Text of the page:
Tax Court Shuts Door on Mortgage Interest Deduction

If your clients own a second home, they can still claim a mortgage interest deduction from the IRS. However, as a new Tax Court case shows, this can only be done if they meet certain IRS reporting requirements.

Aug 6th 2020
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Even though Congress recently chipped away at the mortgage interest deduction, you can still usually write off most, if not all, of the interest you pay during the year, However, as shown in a new case, McCarthy, TC Memo 2020-74, 6/3/20, you must meet certain requirements to deduct interest for a particular home.

Previously, the tax law allowed you to write off interest on the first $1 million of acquisition debt for a qualified home. For this purpose, “acquisition debt” is a debt incurred to buy, build or substantially improve a qualified residence. In addition, you could deduct mortgage interest paid on the first $100,000 of home equity debt.

However, the Tax Cut and Jobs Act (TCJA) modified the rules, beginning in 2018 and ending after 2025. Currently, you can deduct mortgage interest on the first $750,000 of acquisition debt, down from $1 million (although the rules for pre-December 16, 2017 loans are grandfathered). The TCJA also suspended the deduction for home equity debt for 2018 through 2025.

Despite these changes, you may have plenty of leeway on your personal return for interest paid on a qualified home like your main home or a second home. The second home might be a vacation home that you rent out when you’re not using it personally. In this instance, to be able to deduct interest on Schedule A of your Form 1040, your personal use must exceed the greater of 14 day or 10 percent of the time it is rented out.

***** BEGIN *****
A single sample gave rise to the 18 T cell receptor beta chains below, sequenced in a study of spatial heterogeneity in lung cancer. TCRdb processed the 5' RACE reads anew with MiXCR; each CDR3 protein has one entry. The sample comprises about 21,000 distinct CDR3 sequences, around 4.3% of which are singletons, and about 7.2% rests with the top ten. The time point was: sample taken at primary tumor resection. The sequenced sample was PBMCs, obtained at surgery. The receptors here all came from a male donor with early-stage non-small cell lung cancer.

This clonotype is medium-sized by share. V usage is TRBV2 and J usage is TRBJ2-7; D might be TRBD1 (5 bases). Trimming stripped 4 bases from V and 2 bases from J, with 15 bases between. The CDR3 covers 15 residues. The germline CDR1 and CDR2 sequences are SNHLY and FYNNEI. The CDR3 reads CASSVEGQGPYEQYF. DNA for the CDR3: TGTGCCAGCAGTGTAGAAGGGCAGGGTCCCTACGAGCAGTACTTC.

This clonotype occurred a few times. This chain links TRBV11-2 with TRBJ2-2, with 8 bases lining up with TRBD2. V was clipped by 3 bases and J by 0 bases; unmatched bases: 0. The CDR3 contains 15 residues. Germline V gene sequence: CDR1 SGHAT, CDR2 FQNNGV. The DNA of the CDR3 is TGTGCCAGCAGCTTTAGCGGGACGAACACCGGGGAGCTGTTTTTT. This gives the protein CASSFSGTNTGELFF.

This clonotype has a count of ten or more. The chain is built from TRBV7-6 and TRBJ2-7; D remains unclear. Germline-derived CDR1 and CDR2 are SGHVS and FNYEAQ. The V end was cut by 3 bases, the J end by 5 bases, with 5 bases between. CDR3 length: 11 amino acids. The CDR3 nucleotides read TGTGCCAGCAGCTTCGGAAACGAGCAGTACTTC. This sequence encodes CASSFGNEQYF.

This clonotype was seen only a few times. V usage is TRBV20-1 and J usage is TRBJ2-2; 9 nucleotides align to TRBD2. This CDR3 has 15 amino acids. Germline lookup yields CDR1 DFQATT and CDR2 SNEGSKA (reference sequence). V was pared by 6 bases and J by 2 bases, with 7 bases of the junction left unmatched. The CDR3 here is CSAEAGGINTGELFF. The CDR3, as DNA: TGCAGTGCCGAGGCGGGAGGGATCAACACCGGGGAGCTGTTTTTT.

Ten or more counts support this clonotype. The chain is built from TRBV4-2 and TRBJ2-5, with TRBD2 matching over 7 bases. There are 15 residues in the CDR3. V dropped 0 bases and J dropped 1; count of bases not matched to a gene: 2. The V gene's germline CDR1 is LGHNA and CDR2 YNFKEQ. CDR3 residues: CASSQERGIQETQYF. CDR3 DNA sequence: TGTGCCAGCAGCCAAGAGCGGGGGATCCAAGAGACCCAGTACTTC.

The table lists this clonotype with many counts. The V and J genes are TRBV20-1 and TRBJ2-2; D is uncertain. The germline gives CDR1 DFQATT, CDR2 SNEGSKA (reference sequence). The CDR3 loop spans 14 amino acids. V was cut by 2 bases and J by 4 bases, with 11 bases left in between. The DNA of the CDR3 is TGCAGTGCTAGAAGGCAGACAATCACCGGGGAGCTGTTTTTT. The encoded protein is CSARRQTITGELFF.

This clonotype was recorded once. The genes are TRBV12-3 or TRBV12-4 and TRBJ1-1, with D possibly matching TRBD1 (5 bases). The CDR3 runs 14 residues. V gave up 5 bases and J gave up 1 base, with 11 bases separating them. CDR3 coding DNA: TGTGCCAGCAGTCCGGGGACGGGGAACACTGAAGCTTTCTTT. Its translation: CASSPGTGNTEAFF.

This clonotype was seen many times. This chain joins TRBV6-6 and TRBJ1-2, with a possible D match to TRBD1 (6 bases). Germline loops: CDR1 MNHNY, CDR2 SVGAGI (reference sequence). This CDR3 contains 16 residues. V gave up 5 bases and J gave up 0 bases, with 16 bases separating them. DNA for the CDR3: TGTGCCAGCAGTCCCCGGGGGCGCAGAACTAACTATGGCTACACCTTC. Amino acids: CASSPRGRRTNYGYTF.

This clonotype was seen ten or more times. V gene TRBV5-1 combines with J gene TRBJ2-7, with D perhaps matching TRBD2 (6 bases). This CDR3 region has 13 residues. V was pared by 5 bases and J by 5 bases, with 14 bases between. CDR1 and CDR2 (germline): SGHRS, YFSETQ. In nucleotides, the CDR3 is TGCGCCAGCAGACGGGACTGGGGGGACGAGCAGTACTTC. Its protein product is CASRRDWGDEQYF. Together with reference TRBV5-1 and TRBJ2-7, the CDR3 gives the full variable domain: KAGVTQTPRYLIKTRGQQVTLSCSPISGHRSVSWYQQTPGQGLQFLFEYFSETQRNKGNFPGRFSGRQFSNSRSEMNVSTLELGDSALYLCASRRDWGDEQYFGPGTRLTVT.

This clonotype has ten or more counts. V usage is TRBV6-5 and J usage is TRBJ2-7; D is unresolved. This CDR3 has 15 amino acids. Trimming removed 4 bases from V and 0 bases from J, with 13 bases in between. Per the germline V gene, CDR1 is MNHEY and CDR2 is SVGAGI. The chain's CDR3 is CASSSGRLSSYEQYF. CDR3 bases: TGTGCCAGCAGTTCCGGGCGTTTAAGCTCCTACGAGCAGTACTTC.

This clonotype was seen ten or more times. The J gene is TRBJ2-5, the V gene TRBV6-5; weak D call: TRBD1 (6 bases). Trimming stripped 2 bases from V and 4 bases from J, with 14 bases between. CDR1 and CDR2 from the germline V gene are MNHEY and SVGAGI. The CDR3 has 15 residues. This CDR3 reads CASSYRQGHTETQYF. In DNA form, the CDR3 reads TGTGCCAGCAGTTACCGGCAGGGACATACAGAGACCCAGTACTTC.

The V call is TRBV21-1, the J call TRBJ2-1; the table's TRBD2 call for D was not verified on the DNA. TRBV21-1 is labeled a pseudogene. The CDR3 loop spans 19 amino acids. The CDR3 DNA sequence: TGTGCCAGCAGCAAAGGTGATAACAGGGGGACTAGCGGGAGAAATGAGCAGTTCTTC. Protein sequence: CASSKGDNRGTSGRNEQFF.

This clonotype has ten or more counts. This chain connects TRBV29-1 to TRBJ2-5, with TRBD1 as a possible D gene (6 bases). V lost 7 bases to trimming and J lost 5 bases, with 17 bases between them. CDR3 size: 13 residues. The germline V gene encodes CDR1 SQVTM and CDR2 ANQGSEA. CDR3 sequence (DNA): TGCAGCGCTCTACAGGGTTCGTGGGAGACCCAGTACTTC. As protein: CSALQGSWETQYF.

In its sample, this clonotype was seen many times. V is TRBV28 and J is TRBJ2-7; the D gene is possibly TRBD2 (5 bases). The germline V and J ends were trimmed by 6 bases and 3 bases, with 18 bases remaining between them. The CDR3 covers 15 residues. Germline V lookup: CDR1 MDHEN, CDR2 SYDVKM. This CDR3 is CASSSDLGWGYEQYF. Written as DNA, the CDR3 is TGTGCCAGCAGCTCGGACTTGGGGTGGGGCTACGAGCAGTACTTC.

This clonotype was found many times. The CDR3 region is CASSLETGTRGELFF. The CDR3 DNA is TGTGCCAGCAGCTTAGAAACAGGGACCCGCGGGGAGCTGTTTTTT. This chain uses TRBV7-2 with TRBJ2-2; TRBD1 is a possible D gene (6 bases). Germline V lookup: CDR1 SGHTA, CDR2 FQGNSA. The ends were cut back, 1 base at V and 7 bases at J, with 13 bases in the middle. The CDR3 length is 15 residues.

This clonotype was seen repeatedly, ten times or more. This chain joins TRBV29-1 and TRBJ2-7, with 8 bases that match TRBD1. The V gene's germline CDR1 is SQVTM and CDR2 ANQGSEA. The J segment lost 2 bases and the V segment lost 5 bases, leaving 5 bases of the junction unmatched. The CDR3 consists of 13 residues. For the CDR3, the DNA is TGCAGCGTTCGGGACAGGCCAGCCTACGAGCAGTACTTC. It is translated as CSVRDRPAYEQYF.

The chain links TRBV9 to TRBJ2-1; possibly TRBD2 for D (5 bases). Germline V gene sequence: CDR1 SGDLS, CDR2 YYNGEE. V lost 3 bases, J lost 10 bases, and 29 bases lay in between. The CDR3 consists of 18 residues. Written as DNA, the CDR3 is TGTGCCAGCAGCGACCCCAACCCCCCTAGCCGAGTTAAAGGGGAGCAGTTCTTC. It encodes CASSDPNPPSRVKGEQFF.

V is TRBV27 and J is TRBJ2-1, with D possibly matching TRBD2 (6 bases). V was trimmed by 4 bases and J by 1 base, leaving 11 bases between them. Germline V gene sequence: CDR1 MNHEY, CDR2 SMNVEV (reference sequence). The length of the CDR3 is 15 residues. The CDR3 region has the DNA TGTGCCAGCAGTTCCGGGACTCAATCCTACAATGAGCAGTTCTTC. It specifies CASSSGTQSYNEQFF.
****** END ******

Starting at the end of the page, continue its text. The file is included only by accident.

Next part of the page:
In the new case, the taxpayer, who was a CPA, purchased a partial interest in a home in Hermosa Beach, California from a business associate who was also a close friend. The taxpayer used the stay at the place prior to the purchase, but did not reside there at all during the tax years in question. Instead, the home was rented out to the taxpayer’s niece.

During this time, the taxpayer primarily resided in New York before he unexpectedly moved to Minnesota due to a job change. He claimed mortgage interest deductions based on his ownership percentage of the California home, but the IRS assessed a tax deficiency. Eventually, the case went to the Tax Court.

Although he didn’t select a primary residence on his tax return, at trial the taxpayer deemed his New York City residence to be his primary home. Thus, the Court proceeded under the assumption that he was claiming the California residence as a second home.

Tax lock-out: Among other issues relating to the deduction, including questions about legal title to the property, the taxpayer failed to establish that he lived at the California home personally more than 14 days or the greater of the time the home was rented out. Accordingly, the Tax Court denied the mortgage interest deduction.

Note that mortgage interest deductions may be claimed for a second home where you don’t live if the home isn’t held out for rental use. Furthermore, landlords may be entitled to mortgage interest deductions that can offset rental income. Develop a strategy for each client that suits his or her personal needs.

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By Lewis C. Taishoff
Aug 7th 2020 17:33

I reported this opinion the day it was issued. See my blog taishoifflaw.com. My comments can be found under the title "Real Estate Taxation 102," 6/3/20. To find out what's going on at US Tax Court without waiting two months, take a look.

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By SimonP
Aug 7th 2020 19:30

As a landlord, why didn't the taxpayer claim the mortgage interest against the rental income? Was he precluded in some way?

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